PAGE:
An easy brief to start the afternoon: an introduction to the world of crew provisioning and an overview of some documents that we’ll help us be less confused when, next week, we’ll have to start make some choices. For first time flyers things can be overwhelming: what shorts are better, what T-shirts? Go for the US item or the Russian equivalent? Long or short sleeves? Half and half? Thin or thick socks? Whatever choice we make, we’ll have to live with it for six months, therefore I’m infinitely grateful to the patience and expertise of the crew provisioning team!
End of the afternoon in the gym, fast forward to Wednesday. It’s an EVA-intensive day. We start out with a class on tool configuration, the less glamorous part of a spacewalk. How do you gather all the tools and tethers? How do you thoroughly inspect each one of them before taking it out and maybe entrust it with your life? Short break and then on to a special class on the Common Berthing Mechanism, which allows the docking of visiting vehicles like Dragon or HTV to Station. It’s a special class because it’s taught by the maintenance instructor team, but our EVA instructors assist: if the CBM breaks, guess what… most likely you need to go outside to fix it!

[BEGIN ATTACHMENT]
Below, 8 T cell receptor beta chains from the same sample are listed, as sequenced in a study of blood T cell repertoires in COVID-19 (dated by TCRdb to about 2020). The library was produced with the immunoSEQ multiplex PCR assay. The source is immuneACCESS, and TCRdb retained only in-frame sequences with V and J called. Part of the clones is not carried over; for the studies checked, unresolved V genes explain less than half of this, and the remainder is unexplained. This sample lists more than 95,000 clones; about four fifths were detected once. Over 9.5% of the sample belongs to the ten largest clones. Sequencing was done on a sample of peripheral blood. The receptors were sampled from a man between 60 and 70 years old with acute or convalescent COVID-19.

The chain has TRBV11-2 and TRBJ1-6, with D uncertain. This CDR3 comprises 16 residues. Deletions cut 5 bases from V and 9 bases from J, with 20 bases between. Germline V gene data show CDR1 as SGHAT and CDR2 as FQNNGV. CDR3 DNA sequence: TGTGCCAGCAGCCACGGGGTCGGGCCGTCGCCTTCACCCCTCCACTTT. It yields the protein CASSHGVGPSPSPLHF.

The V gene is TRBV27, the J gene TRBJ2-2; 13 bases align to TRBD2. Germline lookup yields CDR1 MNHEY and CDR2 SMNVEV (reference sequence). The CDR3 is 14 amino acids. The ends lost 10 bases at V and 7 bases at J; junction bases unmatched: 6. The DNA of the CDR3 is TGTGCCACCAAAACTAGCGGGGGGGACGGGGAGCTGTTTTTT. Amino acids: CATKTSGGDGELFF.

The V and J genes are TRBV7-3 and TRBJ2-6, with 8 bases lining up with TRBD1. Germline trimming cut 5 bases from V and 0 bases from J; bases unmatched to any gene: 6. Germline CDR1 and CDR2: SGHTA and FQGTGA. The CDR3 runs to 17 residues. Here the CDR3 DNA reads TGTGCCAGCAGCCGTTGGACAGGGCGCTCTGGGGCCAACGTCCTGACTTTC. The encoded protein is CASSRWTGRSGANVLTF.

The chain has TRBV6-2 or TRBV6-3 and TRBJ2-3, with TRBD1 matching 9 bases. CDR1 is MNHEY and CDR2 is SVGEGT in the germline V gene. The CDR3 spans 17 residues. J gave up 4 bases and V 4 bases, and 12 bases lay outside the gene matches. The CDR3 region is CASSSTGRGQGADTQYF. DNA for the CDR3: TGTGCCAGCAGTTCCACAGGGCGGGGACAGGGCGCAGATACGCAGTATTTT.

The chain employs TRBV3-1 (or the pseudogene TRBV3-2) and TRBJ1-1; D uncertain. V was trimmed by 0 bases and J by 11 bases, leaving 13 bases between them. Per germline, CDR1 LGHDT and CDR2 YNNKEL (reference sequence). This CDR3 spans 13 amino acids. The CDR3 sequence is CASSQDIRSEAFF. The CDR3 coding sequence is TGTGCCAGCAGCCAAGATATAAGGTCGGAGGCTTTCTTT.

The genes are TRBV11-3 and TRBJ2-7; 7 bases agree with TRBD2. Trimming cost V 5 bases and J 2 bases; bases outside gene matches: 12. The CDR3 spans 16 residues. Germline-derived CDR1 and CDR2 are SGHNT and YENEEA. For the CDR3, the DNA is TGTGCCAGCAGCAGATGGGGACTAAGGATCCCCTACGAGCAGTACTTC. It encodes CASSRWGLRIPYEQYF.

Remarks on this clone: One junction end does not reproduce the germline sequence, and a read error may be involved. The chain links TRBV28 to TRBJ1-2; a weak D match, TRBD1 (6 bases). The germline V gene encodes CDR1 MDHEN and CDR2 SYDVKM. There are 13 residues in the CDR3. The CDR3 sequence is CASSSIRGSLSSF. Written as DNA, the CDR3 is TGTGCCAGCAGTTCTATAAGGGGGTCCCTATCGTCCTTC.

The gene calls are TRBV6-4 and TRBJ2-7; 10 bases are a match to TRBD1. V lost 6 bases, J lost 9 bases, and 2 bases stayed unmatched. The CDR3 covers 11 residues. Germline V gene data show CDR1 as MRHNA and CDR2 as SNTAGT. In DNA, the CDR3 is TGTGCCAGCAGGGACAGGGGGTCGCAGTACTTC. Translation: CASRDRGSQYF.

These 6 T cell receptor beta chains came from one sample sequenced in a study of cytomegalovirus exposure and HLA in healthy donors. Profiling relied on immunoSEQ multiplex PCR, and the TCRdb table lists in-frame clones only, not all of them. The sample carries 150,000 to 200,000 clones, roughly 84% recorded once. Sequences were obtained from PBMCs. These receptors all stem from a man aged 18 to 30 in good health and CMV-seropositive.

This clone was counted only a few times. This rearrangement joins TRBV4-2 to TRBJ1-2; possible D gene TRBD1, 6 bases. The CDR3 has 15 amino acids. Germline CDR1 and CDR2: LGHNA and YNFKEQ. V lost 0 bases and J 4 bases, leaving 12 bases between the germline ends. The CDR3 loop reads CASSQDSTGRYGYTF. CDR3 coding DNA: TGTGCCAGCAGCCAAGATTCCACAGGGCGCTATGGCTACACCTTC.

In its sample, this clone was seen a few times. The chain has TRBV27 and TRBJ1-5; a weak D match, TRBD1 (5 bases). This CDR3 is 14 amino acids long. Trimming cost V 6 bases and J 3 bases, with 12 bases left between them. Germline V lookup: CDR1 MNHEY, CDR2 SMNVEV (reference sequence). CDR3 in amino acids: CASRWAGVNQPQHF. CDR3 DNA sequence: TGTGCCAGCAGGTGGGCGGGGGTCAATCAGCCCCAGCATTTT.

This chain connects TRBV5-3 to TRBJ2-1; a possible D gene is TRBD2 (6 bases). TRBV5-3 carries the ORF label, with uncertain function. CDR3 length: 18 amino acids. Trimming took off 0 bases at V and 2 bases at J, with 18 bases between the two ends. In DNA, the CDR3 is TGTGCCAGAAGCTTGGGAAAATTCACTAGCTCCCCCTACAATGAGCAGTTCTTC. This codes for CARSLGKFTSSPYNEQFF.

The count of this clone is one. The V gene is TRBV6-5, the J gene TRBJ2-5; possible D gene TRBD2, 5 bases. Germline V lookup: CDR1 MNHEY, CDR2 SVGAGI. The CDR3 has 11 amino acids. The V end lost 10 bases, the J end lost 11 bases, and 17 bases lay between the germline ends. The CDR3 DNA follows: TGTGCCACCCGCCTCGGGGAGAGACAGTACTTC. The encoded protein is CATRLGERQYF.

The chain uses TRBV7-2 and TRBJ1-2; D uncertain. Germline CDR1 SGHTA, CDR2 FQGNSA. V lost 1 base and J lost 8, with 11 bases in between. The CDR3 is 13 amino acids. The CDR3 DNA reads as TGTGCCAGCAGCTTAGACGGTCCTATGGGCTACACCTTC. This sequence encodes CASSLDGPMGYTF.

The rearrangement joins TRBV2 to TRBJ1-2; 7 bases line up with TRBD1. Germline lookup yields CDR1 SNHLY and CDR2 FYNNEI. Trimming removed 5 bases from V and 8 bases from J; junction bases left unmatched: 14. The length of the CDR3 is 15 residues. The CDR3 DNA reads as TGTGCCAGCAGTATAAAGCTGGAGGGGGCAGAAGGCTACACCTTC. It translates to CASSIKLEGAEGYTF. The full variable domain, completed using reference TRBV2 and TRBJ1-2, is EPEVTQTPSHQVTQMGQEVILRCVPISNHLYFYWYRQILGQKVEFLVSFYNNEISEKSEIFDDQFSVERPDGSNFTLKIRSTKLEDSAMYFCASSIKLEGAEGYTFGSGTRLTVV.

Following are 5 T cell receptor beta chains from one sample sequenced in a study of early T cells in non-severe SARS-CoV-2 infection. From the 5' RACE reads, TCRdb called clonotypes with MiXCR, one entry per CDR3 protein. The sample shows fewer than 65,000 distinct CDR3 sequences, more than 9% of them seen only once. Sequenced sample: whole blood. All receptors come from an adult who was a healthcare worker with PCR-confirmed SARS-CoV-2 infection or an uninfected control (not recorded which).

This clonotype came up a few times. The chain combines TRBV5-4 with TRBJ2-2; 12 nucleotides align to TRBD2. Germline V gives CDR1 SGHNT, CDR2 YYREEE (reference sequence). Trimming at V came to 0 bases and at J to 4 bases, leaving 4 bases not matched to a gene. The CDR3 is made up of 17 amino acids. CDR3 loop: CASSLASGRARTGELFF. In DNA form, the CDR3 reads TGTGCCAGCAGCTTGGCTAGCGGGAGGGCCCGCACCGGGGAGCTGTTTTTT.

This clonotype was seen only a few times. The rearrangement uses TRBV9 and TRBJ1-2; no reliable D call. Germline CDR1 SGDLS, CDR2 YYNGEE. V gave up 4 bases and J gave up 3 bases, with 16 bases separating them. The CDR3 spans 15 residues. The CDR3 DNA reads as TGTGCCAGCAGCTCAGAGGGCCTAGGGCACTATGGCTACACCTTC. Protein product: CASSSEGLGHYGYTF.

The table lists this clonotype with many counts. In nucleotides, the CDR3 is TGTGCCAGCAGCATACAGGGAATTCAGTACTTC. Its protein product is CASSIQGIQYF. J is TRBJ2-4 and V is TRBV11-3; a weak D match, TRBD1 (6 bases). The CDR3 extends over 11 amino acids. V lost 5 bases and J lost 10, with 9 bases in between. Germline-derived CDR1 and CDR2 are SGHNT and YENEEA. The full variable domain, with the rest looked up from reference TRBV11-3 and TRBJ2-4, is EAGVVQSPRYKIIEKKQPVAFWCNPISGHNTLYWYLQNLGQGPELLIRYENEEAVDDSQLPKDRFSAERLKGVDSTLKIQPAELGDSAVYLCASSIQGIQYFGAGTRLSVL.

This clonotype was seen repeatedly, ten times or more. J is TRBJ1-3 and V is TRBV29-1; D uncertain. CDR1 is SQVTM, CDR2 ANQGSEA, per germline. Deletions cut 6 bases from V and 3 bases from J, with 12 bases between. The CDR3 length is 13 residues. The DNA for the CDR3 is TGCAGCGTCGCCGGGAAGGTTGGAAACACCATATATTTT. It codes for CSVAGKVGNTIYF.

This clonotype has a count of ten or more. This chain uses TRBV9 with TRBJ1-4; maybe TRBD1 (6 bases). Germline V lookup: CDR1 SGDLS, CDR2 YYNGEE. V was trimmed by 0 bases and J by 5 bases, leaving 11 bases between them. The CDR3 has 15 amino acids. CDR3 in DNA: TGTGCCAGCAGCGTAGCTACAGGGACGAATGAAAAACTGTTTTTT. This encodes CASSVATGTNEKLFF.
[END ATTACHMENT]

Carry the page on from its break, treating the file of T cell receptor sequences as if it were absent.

After lunch, short drive to the Neutral Buoyancy Lab (NBL) with Terry for a preparation class for Friday’s spacewalking training. We call those classes 1G. They give us ample opportunity to handle the actual hardware that we will be working on in the water, as well as the NBL models, which have unavoidable specificities due to the pool environment.